Follow Jose on YouTube and gain access to his exclusive content on PatreonDonations:

Picture of J.G. Martinez D

J.G. Martinez D

About Jose Jose is an upper middle class professional. He is a former worker of the oil state company with a Bachelor’s degree from one of the best national Universities. He has a small 4 members family, plus two cats and a dog. An old but in good shape SUV, a good 150 square meters house in a nice neighborhood, in a small but (formerly) prosperous city with two middle size malls. Jose is a prepper and shares his eyewitness accounts and survival stories from the collapse of his beloved Venezuela. Thanks to your help Jose has gotten his family out of Venezuela. They are currently setting up a new life in another country. Follow Jose on YouTube and gain access to his exclusive content on Patreon. Donations:

Leave a Reply

  • I can’t speak to the rest of the world, but I think what is going on in the U S is intentional.

    • There is a second amendment that insures our rights to keep and bear arms. Folks, there is a reason for that, governments sometimes are led by crooks and criminals. sometimes ya hav-ta deal with them in uncivil ways. if you want to go concealed the government gets involved. If you carry openly, it gets the attention of everyone around you, and that may be a good thing. At any rate, if you carry then make sure you can pull the trigger competently in a situation that requires your personal intervention.
      I hope I never have to use my peacemaker, but I was trained in the MP’s and Army and had to use those skills in VN in 1968. I hope no one ever has to use the peacemaker, but,—– if you do, be on the righteous side, and be JUST.

  • Fortunately, living in a small rural town, we’re not seeing a lot of the indicators of a pending collapse. That’s not to say it’s not coming, but largely we’ve been spared the issues going on in the larger communities. We see the Sheriff’s Dept. drive through once a day. The only time we here a siren is if the volunteer EMS/Fire Service gets a call out.
    Over spoken with several of the Ranchers in the area, rustling hasn’t been an issue, but all are keeping an eye out for it.
    I’ve no doubt that the community would band together for any threat. I hate the long drives to get to bigger stores and Dr. Appointments, but I don’t miss the hassle and threats of living in a bigger city.

    • I would have to agree with you. Living in a very rural area with mostly small towns, like populations of 400 or less we are spared so much of the metro issues.
      The only real indicators we even saw during the heat of the plandemic were masks and some empty spaces in store shelving. It was harder to get some things such as appliances and car parts too.
      No rustling here either. Mostly everyone is packing and most are pretty good shots as well. We will protect what is ours and help our neighbors out too. The challenge is knowing there is an issue since there are miles between folks here and cell phone reception can be sketchy.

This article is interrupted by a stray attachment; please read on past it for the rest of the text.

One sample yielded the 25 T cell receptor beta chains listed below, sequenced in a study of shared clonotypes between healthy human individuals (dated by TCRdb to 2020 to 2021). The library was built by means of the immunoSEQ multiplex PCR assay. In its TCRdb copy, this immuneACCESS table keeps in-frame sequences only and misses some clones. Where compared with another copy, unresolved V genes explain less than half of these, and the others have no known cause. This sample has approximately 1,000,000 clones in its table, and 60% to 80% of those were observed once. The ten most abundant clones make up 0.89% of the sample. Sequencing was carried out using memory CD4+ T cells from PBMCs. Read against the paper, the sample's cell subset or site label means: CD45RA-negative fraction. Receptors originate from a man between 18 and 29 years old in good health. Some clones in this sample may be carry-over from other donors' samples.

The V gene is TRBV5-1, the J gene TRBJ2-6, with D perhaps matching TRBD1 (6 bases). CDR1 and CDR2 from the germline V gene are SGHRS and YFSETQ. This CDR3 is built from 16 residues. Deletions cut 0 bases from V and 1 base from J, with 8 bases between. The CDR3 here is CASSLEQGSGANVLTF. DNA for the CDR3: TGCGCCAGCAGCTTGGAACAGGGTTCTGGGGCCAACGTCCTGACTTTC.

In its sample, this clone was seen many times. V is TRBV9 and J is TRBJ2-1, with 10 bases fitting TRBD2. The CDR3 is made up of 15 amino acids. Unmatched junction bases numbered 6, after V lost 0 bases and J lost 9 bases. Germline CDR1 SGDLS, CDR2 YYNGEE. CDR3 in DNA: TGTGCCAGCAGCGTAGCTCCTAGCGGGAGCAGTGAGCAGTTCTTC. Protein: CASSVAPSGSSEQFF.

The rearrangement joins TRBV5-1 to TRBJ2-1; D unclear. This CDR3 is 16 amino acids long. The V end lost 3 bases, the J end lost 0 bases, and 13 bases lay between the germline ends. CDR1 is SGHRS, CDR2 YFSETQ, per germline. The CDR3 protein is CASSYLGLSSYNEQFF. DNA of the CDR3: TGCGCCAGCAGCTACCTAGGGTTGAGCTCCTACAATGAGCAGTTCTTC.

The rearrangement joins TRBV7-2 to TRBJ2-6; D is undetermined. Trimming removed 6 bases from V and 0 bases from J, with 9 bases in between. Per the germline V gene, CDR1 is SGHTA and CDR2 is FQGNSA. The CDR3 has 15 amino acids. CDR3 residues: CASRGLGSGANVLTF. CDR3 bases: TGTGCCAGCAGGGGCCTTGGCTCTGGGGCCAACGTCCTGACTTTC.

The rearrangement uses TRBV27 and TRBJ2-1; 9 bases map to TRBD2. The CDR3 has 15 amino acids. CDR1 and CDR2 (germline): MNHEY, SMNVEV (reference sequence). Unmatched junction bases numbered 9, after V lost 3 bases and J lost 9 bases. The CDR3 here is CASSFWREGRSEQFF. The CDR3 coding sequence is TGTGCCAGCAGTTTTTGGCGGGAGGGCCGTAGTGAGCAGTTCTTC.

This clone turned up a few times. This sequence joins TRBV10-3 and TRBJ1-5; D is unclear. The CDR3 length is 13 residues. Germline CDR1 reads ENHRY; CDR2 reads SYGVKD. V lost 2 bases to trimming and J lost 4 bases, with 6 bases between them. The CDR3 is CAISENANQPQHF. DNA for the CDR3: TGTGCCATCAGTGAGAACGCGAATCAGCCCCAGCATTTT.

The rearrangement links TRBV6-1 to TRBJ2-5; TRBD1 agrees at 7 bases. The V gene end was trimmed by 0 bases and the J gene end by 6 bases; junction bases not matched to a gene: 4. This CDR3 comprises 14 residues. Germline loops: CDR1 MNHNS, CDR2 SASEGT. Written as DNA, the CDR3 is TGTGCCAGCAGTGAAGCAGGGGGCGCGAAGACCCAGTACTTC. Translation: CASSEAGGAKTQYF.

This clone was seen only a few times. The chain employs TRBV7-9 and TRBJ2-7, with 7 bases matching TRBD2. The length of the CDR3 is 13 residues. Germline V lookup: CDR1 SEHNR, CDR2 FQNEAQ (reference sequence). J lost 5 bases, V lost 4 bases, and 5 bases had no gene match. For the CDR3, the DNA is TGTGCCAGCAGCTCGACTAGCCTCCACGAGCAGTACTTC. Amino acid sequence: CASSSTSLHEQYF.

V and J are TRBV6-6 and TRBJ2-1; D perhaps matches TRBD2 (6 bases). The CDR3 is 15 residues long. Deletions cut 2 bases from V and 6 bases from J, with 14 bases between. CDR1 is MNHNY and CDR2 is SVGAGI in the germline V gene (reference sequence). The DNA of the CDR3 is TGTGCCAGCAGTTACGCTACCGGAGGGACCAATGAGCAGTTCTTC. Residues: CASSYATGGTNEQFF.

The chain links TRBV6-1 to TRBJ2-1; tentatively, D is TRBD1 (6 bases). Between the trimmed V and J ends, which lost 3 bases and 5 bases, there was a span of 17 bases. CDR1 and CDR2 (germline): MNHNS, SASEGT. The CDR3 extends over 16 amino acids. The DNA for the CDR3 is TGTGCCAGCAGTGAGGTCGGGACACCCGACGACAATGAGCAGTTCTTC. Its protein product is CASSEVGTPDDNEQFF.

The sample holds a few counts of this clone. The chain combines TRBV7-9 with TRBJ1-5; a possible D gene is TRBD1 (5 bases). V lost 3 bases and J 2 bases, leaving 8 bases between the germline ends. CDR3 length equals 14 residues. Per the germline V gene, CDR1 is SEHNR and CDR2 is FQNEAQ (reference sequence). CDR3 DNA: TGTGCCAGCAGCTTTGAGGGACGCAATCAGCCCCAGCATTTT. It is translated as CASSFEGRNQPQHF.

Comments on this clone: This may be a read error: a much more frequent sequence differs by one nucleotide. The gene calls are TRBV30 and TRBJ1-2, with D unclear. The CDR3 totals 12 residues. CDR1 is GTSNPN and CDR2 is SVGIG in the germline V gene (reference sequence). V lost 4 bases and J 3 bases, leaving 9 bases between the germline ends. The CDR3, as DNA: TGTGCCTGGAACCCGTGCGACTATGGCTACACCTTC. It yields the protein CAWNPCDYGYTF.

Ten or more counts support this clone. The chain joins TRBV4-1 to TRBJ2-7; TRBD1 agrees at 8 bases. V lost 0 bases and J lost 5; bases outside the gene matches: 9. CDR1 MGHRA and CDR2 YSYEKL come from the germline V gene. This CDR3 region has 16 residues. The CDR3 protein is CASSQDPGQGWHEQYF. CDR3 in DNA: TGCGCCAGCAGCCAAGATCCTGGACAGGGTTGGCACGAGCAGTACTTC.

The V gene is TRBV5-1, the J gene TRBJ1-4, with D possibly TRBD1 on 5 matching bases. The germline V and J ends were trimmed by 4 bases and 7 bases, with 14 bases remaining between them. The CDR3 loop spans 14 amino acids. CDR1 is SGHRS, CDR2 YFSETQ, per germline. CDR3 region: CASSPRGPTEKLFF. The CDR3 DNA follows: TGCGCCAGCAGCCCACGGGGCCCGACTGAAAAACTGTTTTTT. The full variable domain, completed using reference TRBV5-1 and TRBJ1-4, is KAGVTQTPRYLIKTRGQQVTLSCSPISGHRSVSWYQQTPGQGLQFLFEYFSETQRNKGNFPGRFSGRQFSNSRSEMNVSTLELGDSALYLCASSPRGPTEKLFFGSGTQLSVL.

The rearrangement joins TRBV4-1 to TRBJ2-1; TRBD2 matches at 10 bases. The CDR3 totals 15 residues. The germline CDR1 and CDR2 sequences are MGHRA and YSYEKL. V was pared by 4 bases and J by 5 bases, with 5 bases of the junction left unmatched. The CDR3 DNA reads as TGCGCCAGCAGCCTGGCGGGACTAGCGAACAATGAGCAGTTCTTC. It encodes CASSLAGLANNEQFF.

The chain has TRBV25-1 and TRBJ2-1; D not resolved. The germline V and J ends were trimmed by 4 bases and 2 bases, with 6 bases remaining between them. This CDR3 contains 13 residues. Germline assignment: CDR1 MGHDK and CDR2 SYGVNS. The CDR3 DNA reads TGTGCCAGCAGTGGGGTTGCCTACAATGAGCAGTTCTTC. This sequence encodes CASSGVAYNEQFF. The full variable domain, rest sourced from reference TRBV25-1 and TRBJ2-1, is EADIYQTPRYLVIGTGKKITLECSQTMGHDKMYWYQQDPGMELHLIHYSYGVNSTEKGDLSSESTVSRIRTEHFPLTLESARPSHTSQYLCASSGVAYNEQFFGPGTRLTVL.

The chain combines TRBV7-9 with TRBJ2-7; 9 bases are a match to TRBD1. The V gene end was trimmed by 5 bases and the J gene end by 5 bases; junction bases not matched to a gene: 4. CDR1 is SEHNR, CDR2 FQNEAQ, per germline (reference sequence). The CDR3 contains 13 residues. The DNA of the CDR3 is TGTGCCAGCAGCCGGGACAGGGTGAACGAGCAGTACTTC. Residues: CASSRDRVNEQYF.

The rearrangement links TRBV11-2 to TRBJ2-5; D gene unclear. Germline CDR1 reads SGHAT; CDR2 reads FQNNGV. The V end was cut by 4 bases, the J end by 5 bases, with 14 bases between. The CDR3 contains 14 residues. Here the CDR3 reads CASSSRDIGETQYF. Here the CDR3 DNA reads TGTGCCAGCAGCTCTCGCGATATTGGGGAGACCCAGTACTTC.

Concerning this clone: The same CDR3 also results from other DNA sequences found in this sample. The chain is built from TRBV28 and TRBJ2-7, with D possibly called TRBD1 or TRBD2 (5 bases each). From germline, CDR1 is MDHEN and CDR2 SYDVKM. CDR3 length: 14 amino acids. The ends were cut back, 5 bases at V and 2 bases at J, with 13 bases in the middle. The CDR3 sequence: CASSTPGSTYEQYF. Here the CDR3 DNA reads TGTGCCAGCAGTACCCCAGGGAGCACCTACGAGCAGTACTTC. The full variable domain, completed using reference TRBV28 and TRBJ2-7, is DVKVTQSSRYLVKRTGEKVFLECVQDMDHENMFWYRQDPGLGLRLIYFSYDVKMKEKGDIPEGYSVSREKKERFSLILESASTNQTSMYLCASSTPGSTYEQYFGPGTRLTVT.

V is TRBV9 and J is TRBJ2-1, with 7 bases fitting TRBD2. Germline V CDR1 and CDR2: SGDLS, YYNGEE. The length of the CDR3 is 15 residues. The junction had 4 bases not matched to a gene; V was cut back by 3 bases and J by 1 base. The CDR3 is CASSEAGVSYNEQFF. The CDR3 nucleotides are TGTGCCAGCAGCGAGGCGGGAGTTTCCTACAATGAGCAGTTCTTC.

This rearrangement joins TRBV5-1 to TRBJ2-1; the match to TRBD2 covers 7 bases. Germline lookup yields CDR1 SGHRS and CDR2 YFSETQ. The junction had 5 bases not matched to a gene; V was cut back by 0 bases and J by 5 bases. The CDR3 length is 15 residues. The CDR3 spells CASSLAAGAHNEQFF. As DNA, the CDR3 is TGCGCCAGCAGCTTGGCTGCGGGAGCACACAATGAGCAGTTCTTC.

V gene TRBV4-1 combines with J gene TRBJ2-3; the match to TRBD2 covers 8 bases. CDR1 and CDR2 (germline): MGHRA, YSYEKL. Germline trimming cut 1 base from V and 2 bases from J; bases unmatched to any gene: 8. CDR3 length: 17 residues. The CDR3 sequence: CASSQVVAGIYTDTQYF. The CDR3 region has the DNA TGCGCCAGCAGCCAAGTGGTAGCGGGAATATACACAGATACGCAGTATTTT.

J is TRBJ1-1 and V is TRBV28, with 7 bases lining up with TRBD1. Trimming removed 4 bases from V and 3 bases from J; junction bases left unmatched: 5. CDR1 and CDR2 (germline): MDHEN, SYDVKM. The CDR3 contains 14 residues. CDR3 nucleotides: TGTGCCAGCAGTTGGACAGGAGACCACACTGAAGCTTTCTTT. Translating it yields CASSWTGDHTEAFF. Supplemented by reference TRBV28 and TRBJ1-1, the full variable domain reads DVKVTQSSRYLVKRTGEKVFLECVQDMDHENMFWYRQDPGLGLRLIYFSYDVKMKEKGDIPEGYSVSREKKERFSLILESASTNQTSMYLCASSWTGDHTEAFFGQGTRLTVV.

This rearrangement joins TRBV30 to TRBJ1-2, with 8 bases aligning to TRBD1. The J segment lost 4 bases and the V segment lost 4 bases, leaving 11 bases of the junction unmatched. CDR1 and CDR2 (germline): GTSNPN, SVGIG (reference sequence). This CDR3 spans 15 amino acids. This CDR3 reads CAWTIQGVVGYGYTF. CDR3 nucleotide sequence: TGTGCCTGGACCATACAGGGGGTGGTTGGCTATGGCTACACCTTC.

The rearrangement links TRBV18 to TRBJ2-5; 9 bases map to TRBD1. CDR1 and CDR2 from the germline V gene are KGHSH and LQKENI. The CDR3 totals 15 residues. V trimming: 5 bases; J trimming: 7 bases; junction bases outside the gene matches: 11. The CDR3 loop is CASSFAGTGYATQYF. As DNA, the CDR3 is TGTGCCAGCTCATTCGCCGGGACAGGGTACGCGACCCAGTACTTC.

Mostly life has gone on as normal. That’s not to say it can’t change but I am very grateful to be far away from any metro areas and off the beaten path. Eyes and ears open and be aware of what goes on around you are the ticket here.

      • I agree with both of you gents.
        Things go sideways, we plan on normalizing open carry both a long gun and a side arm.
        Once everyone is openly carrying, lot less likely anyone does anything dumb.

  • Everything happens first in urban centers, but at one point it spreads to other places. Slowly, then suddenly. People start looking for and moving to greener pastures once things get bad enough around them. Not bad as they are now, I mean *really* bad.

    Thirdworldization tends to bring the worse in people, bad ones and also good ones turned bad by the circumstances as Jose explained. Corruption and inefficiency spread like wildfire once things reach a certain point. I took that’s Jose’s message too, and it’s true.

    Things are still relatively normal in most places. The stock market is up, oil is flowing, food is arriving, people are traveling, bands are touring. Everyone is making plans. The turmoil we’re watching is mostly localized, isolated events so far, but that’s only the tip of the iceberg. Underneath things are boiling and tension is building.

    As for guns, they just make everything “the same, only with guns”. No one is really safe anywhere, simply because those who have nothing to lose and something to gain become too numerous.

  • Living in a rural area most things here seem to be as they have been. We are 12 miles to the nearest city (population approximately 30,000) where drug use is common on the street. Going there requires sidearms. There is only one main road between me and them and it would be shut down by locals in the event of druggies trying to get up here to us. Makes for a long walk just for them to meet their end. We practice SSS here.
    I have noticed more interest in local barter and trade. We have been canning all along and now trade our canned goods for eggs, maple syrup, pot which we use to trade for automotive services, and other small goods. We deal face to face. We know our neighbors and what they are capable of. Makes for a strong community here. I strongly encourage everyone to look local, work local, feed local whenever possible. Put away the phone, computer and TV. Talk to your neighbors, family members, friends. Talk in person when possible which makes it almost impossible to be snooped on.
    I am in a Constitutional Carry state that is 85% forest land and 95% Conservative American. I think that we will be better off than many.
    Stay safe. Live local. Be the Honey Badger. Be prepared at all times.